Public Release: 

BU study identifies 3 state laws that 'substantially reduce' gun deaths

Boston University Medical Center

Gun-related deaths in the U.S. could be reduced by more than 80 percent if three laws implemented in some states were extended nationally, an analysis led by Boston University researchers shows. In a study published in The Lancet, a research team analyzing state-level data from 2010 on gun-related deaths and 25 state-specific gun laws identified three laws that were most strongly associated with reductions in overall gun-related mortality. Laws requiring firearm identification through ballistic imprinting or microstamping were found to reduce the projected mortality risk by 84 percent; ammunition background checks, by 82 percent; and universal background checks for all gun purchases, by 61 percent.

Federal implementation of all three laws would be projected to reduce the national mortality rate -- 10.1 per 100,000 people in 2010 -- to 0.16 per 100,000, the study says.

"Very few of the existing state-specific firearms laws are associated with reduced mortality, and this evidence underscores the importance of focusing on relevant and effective firearms legislation," said senior study author Dr. Sandro Galea, dean of the School of Public Health at Boston University.

"Implementing universal background checks for the purchase of firearms or ammunition, and firearm identification nationally could substantially reduce mortality in the U.S."

Lead author Bindu Kalesan, director of the Evans Center for Translational Epidemiology and Comparative Effectiveness Research at Boston University School of Medicine, said the study is the first to assess a broad array of gun laws and other relevant state-level data.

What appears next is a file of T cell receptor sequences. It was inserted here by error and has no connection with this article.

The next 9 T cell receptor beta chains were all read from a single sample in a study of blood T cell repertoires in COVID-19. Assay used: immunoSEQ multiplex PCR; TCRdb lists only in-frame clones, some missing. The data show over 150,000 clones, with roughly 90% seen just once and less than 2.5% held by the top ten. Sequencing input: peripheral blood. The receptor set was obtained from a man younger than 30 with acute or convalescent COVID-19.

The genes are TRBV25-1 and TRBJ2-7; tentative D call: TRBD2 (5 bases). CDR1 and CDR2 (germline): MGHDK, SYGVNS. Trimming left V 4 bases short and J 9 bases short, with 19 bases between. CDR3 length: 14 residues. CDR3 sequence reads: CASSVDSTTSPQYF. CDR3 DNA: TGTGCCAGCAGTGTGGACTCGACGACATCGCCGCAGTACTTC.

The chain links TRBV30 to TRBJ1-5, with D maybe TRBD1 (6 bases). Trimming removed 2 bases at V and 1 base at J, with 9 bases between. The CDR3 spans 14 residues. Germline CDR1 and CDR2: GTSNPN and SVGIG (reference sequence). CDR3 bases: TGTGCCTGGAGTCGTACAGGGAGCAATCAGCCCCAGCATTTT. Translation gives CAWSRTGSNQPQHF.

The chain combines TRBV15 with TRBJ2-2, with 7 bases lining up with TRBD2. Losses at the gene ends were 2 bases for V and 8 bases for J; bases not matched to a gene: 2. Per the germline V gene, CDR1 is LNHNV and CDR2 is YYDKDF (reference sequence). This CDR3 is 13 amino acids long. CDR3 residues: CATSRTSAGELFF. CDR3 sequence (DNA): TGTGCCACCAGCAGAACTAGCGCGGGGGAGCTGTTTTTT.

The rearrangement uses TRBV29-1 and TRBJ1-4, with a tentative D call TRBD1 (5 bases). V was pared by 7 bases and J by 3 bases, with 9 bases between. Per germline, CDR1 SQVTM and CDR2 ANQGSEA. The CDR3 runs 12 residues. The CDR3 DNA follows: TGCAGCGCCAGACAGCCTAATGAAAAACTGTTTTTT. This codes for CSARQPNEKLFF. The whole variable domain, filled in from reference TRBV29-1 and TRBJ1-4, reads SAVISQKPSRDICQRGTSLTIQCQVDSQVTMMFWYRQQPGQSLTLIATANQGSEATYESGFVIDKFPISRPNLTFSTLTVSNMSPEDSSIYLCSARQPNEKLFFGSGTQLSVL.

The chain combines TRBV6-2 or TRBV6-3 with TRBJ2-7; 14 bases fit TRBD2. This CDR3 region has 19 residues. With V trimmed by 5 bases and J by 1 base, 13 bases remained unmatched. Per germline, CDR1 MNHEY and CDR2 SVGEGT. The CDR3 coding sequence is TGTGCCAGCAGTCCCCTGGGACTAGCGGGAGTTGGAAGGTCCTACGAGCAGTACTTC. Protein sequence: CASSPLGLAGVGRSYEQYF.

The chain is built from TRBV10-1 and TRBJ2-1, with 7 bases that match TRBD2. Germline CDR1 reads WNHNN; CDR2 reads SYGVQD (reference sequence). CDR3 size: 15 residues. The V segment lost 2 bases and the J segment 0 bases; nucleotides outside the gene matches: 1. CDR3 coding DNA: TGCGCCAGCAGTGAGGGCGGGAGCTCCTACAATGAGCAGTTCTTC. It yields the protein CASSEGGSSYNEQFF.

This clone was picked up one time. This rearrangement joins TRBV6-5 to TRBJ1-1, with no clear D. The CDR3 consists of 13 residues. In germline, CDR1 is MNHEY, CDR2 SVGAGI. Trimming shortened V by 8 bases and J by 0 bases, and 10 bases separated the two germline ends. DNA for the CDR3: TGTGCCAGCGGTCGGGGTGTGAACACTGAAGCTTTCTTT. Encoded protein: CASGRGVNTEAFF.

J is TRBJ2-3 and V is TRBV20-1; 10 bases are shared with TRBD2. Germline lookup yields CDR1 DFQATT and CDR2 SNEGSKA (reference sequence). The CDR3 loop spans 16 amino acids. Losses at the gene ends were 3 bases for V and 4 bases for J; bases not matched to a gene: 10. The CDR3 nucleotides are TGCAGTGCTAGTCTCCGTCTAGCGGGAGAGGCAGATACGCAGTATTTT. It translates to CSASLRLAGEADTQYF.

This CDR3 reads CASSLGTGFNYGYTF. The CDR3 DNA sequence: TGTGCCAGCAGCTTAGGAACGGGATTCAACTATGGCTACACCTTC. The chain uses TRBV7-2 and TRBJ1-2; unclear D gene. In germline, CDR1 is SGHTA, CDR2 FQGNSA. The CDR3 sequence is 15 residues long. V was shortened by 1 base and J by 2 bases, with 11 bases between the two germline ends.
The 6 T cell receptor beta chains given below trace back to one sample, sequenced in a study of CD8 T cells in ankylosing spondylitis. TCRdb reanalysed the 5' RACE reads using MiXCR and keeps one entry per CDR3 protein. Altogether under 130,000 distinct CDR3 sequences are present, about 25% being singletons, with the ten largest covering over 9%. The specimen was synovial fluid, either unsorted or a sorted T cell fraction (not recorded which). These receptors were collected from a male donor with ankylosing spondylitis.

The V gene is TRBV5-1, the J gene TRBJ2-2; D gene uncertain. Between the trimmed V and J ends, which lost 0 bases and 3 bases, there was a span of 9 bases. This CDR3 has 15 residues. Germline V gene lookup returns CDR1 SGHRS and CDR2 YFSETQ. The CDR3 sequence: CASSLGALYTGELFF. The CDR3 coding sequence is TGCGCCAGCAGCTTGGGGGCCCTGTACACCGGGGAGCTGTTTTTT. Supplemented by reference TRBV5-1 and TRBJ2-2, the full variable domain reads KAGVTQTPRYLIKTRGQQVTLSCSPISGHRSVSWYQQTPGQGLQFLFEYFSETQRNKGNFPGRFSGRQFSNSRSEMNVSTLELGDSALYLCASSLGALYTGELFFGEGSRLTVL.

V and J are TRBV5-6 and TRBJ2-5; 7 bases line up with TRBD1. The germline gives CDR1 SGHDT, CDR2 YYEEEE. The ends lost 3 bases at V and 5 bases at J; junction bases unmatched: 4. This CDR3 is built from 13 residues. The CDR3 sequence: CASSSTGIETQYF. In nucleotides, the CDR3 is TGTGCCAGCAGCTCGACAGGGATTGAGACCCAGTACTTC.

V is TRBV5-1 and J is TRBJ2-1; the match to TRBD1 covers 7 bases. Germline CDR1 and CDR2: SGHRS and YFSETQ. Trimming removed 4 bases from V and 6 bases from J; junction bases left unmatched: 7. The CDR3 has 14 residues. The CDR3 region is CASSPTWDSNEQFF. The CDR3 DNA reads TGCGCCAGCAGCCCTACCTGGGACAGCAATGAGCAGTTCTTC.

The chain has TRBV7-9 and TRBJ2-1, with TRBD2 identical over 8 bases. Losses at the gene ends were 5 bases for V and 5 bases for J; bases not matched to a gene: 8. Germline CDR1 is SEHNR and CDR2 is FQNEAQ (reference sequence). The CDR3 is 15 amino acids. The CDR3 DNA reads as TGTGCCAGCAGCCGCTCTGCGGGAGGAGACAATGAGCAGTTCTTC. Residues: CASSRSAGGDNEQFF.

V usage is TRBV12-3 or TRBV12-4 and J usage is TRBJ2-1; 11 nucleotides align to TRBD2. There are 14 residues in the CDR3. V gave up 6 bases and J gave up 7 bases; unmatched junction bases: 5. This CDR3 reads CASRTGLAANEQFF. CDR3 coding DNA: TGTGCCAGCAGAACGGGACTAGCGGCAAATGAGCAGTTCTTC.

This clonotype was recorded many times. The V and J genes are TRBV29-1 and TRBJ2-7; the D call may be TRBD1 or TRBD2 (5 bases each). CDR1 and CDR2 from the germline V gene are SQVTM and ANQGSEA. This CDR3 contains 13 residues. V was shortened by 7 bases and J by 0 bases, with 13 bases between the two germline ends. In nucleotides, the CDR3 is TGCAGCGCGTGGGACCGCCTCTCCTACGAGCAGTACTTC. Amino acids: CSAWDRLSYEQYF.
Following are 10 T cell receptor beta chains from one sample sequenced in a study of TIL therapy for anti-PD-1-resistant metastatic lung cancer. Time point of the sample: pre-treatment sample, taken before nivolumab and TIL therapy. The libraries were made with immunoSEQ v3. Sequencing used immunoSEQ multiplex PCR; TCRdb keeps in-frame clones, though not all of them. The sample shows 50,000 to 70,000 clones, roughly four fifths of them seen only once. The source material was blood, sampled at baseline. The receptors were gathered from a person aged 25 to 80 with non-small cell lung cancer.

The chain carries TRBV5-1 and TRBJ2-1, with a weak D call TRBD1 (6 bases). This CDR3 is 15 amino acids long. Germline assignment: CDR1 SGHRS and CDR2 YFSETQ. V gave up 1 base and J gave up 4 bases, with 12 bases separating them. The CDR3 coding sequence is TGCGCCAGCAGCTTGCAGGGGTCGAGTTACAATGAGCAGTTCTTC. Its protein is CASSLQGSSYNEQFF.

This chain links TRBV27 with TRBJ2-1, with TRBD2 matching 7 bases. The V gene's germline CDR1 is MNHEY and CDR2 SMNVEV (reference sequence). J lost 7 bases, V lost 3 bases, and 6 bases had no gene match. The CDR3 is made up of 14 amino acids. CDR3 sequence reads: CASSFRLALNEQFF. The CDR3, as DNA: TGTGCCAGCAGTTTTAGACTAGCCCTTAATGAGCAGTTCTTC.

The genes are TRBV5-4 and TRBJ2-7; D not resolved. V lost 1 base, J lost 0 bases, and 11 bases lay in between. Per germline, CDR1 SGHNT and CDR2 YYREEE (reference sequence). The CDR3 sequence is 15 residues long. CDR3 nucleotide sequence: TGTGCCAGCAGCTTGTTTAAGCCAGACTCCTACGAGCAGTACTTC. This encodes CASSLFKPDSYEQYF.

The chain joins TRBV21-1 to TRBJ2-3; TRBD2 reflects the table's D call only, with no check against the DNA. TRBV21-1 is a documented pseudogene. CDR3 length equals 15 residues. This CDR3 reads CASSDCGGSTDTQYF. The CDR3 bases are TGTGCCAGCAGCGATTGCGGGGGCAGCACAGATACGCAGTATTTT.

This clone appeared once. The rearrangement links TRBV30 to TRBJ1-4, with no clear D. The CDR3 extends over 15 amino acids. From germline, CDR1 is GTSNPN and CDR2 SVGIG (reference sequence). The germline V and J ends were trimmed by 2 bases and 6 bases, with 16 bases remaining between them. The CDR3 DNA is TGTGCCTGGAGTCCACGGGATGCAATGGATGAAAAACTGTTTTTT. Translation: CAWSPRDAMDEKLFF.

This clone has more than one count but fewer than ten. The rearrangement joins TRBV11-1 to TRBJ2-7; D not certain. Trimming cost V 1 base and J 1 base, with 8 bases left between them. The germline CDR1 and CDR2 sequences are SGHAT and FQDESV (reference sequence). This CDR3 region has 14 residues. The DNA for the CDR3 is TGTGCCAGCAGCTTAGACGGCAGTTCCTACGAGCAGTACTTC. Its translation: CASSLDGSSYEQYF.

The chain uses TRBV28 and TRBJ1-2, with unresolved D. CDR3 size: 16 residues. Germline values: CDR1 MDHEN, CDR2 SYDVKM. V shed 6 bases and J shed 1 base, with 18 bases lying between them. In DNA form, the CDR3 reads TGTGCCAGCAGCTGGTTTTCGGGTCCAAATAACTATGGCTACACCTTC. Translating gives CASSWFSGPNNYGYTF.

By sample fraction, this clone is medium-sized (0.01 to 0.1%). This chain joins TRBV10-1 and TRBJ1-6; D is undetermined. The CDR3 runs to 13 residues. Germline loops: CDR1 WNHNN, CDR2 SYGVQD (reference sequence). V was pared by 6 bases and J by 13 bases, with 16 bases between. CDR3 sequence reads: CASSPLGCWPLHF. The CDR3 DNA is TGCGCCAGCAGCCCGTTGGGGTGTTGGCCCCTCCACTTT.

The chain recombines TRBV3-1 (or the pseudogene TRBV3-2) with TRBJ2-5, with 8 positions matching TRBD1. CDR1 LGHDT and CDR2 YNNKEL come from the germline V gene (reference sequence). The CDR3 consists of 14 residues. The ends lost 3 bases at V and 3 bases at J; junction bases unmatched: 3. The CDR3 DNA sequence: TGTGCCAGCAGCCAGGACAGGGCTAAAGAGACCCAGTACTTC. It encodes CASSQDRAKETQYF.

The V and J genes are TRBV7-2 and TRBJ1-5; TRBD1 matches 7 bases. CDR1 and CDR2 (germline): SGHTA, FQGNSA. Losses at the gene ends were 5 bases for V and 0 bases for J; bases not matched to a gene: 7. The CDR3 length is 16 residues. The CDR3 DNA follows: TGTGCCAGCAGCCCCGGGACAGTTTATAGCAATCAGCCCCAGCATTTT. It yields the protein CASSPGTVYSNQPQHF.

"The findings suggest that very few of the existing state gun-control laws actually reduce gun deaths, highlighting the importance of focusing on relevant and effective gun legislation," she said. "Background checks for all people buying guns and ammunition, including private sales, are the most effective laws we have to reduce the number of gun deaths in the U.S."

The research team constructed a state-level dataset using counts of firearm-related deaths in each state in 2010, information on 25 state laws implemented in 2009, and state-specific characteristics including gun ownership rates, non-firearm homicide rates, and unemployment rates. Of the 25 laws, nine were associated with reductions in mortality, while nine others -- such as the so-called "stand your ground" laws, allowing individuals to use deadly force in self-defense when faced with a perceived threat -- were associated with increased mortality. Seven other laws were found to have no correlation with gun-related death rates.

The researchers used a statistical model to determine the independent association of various firearms laws with gun-related homicides, suicides and overall deaths. They also projected the potential reduction of mortality rates if the three most effective firearms laws were enacted at the federal level.

Laws requiring background checks for both guns and ammunition were the most effective legislation identified in the study, showing "the protective effect" of state laws that close loopholes in the federal Brady Law, which requires criminal background checks only for guns sold through licensed firearm dealers.

Only seven states had universal background checks in 2010, while just three states had firearm identification laws that require ballistic identification or micro-stamping of guns that leave markings on the cartridge cases they expel when fired, making it possible to link the cases to particular guns.

The authors noted that their findings corroborated an earlier, smaller state-level study that found local background checks were associated with a 22 percent lower homicide rate.

More than 31,600 people died by guns in the U.S. in 2010 - a rate of 10.1 deaths per 100,000 people. Analyzed by state, Hawaii had the lowest rate (3.31 per 100,000), while Alaska had the highest rate (20.3).

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Co-authors on the study included: Matthew Mobily and Jeffrey Fagan of Columbia University; and Olivia Keiser of the University of Bern, Switzerland.

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